The European Insurance and Occupational Pensions Authority (EIOPA) has launched its second stress test of EU occupational pension funds, geared towards analysing how pension funds could pass on shocks to the real economy and financial markets.

The first stress test – which came in for strong criticism from the European pensions industry – was carried out in 2015, with the results published in early 2016.

It found that pension funds had a limited ability to pass on financial shocks to other market participants, but EIOPA said further work was needed to understand the potential consequences on the real economy and financial stability in general. This is the focus of this year’s stress test.

Gabriel Bernardino, chairman of EIOPA, said: “EIOPA’s second occupational pensions stress test analyses the effects of prolonged adverse market conditions on sponsoring companies, members and beneficiaries, and financial markets through pension funds’ investment behaviour, elaborating on the second-round effects on the real economy and financial stability.

“It will provide up-to-date information on the vulnerabilities of the occupational pensions sector and the possible repercussions for the stability of the wider financial system and European economy.”

However, aba, the German occupational pensions trade body, has rejected EIOPA’s approach to the 2017 stress test exercise on several grounds.

Georg Thurnes, chief actuary for Germany at Aon Hewitt and deputy chief executive of aba, said that pension fund sponsoring companies do not come under EIOPA’s remit and that it was “unacceptable” for the stress test to incorporate an analysis of how they would be affected.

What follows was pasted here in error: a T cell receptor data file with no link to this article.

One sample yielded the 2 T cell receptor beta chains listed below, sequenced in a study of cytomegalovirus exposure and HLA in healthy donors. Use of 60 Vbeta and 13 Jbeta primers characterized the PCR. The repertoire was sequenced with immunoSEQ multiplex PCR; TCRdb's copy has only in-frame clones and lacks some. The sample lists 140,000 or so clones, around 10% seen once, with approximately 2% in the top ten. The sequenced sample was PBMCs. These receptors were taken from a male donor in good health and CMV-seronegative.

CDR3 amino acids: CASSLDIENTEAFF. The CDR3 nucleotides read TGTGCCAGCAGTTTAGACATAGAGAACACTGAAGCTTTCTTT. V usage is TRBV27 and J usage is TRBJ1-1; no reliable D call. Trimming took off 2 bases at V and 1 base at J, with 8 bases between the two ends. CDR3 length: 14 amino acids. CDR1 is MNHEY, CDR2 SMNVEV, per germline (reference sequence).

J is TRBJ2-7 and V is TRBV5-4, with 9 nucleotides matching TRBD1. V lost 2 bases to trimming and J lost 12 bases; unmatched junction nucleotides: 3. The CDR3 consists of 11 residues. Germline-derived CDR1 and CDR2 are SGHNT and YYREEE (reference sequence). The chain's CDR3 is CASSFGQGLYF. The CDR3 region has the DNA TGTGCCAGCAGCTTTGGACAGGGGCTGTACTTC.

In many cases the information being sought by EIOPA about sponsoring companies was either not publicly available or was not made available to the IORPs, he said.

Thurnes also argued that EIOPA did not have the necessary expertise to conduct a reputable study on the financial strength of sponsoring companies in different sectors.

The stress test covers IORPs providing defined benefit (DB), hybrid, and defined contribution (DC) plans.

The 2017 exercise will examine how Institutions for Occupational Retirement Provision (IORPs) would cope in a “double-hit scenario”, consisting of a drop in risk-free interest rates and a fall in the price of assets held by the pension funds.

The stress scenario was developed in cooperation with the European Systemic Risk Board.

The DB/hybrid part of the exercise will analyse how the impact of these theoretical shocks on pensions funds would affect sponsor support and pension benefits over time, while the DC part will assess the impact on IORPs’ assets and on the retirement income of three representative plan members. This will be extrapolated to all DC plan members.

The exercise also seeks to understand what IORPs’ investment behaviour would be like following the stress scenario.

DB and hybrid schemes will have to apply the double-hit stresses to the “national balance sheet” – incorporating national-level rules and assumptions – and the “common, market-consistent balance sheet”. The latter corresponds to the common framework balance sheet that EIOPA has proposed, which aba and other industry associations oppose.

EIOPA said using the common balance sheet was necessary to ensure comparability of the stress test results.

A new aspect of the 2017 stress test is that DC pension funds have to assess the impact of the adverse market scenario on the market value of assets.

EIOPA’s aim is to cover all the European Economic Area (EEA) countries with a material IORP sector. It said 20 countries from the EEA were set to participate in the stress test. The deadline for participating IORPs to complete the exercise is 13 July.